Single-channel video, sound, 5 min 30 sec
5 + 2 AP0When someone is bored beyond belief at work in the middle of the night, what can he do? One night 41 years ago, Chao-Tang Chang was going stir crazy in his office, so he set up a 16mm camera, and turned the film speed to 2 frames per second (most films run at 24 fps), then he started the camera and began to shake and bob his head in front of the lens. Afterward, he asked a darkroom technician to develop this 100 feet of B/W Reversal Film. He colorized it in three different tones, reversed and overprinted the film. The result was Face in Motion. The music track was “Pulstar” by Vangelis, a Greek experimental electronic musician just emerging at the time. Set against these frantically paced science fiction sound effects, faces constantly come and go, linger and fade, contort and transform, radically conveying nightmarish, unsettled and illusory imaginings.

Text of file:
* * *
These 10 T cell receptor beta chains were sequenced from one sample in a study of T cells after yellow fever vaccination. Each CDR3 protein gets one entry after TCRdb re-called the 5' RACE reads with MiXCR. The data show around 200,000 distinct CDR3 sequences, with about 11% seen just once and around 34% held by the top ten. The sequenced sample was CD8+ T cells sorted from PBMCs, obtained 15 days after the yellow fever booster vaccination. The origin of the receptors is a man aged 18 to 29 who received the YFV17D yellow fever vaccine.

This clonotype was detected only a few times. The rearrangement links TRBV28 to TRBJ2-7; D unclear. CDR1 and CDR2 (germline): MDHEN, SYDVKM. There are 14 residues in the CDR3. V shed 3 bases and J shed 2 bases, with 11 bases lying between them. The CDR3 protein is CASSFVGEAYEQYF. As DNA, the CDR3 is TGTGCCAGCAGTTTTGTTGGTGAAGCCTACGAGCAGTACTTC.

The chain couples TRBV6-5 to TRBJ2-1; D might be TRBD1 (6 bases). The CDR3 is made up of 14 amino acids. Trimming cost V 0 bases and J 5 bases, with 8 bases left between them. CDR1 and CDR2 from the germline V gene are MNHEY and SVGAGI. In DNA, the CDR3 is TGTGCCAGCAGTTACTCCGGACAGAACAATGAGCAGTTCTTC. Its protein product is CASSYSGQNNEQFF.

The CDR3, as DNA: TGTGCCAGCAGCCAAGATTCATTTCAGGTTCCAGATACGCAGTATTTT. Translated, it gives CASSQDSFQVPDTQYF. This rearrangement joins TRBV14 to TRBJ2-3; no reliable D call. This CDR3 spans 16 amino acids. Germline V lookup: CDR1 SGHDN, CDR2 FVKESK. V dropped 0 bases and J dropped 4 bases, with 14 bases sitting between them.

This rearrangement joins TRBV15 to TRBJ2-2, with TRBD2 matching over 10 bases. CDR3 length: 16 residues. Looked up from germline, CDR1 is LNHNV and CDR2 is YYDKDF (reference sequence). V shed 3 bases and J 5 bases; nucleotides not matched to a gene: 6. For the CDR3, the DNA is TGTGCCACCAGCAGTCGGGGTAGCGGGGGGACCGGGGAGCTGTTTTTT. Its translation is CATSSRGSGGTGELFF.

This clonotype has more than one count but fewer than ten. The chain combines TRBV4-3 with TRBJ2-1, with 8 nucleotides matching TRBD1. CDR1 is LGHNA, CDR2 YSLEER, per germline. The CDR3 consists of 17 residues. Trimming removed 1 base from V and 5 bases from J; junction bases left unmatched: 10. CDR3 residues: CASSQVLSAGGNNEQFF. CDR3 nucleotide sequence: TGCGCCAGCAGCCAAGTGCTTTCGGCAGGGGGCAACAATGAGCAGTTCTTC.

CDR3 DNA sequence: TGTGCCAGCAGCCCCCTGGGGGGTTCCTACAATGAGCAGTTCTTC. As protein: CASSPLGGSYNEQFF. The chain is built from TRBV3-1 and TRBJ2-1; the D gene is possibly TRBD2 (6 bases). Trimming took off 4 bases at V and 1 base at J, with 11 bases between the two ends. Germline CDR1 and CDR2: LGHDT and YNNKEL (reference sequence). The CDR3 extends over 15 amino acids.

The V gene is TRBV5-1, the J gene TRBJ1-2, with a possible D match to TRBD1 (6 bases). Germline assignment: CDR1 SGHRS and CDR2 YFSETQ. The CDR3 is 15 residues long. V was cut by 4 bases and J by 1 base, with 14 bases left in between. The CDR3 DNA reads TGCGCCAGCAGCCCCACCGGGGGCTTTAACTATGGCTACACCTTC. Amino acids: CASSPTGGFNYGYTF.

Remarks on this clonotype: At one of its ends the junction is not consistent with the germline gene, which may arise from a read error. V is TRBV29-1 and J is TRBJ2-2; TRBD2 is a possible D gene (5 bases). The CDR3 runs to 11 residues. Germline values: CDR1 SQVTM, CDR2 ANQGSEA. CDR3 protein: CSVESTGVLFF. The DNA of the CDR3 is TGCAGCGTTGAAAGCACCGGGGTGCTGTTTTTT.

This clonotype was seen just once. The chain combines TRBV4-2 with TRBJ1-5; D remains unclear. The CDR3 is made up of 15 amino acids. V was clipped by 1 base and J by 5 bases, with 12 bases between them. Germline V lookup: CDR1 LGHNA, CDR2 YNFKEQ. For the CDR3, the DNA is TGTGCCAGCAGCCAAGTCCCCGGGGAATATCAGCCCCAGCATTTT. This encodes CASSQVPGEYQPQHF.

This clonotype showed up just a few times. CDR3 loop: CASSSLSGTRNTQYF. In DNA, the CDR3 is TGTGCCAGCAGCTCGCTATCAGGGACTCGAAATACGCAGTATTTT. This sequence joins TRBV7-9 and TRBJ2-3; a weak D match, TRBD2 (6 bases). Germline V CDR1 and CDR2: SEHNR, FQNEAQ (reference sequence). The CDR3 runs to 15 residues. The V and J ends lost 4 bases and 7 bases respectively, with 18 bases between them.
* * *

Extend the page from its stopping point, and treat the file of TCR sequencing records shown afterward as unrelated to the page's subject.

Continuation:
As music sociologist Ho Tung-hung describes it, rhythmic pulses of synthetic tones form the structure of crescendoing, repetitive musical sentences, with overlapping layers and the progressive expansion of multiple musical instruments; amidst sudden “seizures” at fixed intervals, melodic variations accompany fleeting reconstructions and reappearances of Chang’s face moving in various directions. At the end of the song, a mechanized voice speaks three times, announcing the time of day. Like the terminal phase of a star’s life when, compacted by the centripetal pressures of its own gravity, it transforms into an extremely dense neutron star from which waves of radiation emanate in cycles of milliseconds, this passage metonymically suggests the human condition when seized by a stroke.